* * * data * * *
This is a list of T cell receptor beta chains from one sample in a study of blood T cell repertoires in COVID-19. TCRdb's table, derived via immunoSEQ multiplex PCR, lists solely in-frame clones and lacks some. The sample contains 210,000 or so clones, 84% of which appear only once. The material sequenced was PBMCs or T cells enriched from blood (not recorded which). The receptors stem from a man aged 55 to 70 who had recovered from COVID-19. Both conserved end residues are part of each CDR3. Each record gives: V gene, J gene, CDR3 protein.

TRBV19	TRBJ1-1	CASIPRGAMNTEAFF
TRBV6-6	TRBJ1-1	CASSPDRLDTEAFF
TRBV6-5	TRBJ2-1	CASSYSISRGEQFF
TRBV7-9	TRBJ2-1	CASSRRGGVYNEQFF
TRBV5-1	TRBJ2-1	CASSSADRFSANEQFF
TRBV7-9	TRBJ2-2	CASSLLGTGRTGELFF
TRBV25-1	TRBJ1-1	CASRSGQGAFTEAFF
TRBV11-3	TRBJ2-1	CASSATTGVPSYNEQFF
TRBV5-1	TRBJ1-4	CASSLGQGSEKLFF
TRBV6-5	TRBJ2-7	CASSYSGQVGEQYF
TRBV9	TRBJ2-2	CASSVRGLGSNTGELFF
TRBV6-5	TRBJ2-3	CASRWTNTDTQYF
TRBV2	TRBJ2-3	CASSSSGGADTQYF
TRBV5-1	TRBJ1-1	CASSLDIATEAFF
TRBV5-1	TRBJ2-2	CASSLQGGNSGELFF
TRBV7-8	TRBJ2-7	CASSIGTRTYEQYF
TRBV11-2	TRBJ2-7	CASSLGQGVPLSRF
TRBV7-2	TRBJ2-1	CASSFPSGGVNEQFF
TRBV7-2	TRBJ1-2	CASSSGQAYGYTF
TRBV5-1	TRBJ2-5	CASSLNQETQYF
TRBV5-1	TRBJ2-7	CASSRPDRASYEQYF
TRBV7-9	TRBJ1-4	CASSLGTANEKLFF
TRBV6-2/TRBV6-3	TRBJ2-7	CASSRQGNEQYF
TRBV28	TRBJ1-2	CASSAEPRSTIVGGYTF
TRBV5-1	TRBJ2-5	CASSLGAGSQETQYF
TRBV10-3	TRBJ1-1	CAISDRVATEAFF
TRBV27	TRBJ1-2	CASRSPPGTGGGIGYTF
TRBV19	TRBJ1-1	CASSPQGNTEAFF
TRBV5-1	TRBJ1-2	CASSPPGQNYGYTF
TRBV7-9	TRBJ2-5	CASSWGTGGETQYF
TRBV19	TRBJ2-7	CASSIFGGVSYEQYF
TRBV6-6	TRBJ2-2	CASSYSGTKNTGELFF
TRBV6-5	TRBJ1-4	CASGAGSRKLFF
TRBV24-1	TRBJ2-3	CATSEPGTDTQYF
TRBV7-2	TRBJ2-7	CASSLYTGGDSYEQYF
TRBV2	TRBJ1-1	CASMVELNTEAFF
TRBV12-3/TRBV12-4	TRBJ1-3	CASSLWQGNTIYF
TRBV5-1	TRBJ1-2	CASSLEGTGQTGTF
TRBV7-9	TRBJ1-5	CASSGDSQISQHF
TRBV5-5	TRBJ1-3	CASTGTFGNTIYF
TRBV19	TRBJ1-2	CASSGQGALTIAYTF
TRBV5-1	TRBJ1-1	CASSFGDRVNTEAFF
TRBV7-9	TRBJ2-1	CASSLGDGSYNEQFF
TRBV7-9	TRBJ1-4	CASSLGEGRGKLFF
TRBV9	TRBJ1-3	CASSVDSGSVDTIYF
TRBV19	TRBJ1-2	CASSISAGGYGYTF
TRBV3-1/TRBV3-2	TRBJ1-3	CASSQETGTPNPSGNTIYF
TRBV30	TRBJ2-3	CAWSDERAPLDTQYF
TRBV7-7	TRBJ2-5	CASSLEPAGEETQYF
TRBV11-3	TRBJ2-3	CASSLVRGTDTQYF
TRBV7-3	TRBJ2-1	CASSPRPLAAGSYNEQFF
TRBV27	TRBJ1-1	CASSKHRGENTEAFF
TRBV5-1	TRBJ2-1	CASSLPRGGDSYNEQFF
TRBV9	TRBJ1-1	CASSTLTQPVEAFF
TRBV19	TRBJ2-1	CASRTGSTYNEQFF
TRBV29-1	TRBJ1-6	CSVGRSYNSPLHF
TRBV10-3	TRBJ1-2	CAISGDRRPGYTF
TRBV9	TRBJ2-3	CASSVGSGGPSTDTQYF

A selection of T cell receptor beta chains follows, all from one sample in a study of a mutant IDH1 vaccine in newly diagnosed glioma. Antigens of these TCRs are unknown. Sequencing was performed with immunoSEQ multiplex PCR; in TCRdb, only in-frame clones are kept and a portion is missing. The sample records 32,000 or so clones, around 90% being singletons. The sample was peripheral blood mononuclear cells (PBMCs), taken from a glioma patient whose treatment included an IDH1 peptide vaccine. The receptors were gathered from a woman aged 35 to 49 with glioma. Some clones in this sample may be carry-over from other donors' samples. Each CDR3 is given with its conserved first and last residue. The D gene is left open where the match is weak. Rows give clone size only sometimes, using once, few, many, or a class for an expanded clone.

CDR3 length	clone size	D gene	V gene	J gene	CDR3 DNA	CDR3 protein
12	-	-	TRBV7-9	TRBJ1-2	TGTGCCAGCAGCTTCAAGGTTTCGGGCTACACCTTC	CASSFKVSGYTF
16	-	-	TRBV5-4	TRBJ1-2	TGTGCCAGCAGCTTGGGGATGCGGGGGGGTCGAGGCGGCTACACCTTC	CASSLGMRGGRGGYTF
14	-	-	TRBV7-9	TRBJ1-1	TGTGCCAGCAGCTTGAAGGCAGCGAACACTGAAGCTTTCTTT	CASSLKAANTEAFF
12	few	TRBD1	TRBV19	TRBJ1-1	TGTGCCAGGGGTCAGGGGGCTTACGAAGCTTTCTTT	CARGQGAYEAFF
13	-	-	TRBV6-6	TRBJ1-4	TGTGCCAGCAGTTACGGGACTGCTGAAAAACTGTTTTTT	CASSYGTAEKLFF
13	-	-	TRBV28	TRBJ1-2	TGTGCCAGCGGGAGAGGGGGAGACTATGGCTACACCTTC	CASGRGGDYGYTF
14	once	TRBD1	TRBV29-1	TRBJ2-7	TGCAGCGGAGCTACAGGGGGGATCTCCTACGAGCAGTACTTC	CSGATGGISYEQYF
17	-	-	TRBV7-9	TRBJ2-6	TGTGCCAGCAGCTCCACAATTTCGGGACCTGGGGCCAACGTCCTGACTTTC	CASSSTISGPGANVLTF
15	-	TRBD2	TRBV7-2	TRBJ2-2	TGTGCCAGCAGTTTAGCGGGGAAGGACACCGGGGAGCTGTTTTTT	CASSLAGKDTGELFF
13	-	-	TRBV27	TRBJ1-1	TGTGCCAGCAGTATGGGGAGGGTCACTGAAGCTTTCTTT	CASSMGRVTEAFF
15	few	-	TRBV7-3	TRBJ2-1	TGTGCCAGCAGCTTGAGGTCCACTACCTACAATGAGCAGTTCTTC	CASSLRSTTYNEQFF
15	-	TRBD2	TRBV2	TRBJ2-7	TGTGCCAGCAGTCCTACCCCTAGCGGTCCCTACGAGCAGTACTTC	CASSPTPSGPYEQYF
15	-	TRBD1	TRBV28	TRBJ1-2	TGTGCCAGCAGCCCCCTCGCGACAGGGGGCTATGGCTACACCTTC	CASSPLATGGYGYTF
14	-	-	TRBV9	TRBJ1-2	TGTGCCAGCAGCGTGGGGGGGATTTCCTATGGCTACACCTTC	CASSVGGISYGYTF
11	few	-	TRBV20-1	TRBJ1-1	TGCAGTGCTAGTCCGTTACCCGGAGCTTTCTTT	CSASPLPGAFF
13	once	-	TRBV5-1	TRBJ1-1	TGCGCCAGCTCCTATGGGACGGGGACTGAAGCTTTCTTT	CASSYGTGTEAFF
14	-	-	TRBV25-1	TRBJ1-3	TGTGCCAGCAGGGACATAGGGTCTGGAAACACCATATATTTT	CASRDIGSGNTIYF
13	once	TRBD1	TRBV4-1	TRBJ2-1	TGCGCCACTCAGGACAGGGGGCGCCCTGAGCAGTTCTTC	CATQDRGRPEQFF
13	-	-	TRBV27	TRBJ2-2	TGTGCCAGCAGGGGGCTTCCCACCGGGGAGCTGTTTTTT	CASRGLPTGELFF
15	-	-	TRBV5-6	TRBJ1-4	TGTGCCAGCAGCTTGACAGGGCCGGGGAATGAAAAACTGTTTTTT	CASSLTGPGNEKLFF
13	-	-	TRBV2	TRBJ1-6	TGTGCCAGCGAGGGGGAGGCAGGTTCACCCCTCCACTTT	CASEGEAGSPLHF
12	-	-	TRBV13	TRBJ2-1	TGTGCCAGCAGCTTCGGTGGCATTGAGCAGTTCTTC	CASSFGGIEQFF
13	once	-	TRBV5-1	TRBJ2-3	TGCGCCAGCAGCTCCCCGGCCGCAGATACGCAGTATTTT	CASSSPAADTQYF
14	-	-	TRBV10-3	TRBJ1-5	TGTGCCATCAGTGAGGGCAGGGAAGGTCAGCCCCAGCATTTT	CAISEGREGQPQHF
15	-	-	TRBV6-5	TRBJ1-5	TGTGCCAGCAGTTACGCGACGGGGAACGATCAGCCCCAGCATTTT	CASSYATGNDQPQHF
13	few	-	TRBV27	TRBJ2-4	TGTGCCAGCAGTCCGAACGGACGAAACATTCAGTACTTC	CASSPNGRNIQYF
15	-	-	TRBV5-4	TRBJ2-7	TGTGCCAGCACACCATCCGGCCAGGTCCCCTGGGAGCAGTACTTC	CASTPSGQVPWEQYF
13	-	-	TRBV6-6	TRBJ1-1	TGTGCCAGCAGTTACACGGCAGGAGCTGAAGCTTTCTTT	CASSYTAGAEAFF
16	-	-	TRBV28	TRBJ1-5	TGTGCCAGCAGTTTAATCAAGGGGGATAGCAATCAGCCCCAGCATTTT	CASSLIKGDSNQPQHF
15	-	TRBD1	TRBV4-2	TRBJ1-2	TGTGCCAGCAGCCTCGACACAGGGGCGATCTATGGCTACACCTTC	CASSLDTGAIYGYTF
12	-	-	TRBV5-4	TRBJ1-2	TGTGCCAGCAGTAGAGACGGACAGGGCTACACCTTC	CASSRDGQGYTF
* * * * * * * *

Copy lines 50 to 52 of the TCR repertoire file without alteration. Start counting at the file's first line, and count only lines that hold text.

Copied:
TRBV7-7	TRBJ2-5	CASSLEPAGEETQYF
TRBV11-3	TRBJ2-3	CASSLVRGTDTQYF
TRBV7-3	TRBJ2-1	CASSPRPLAAGSYNEQFF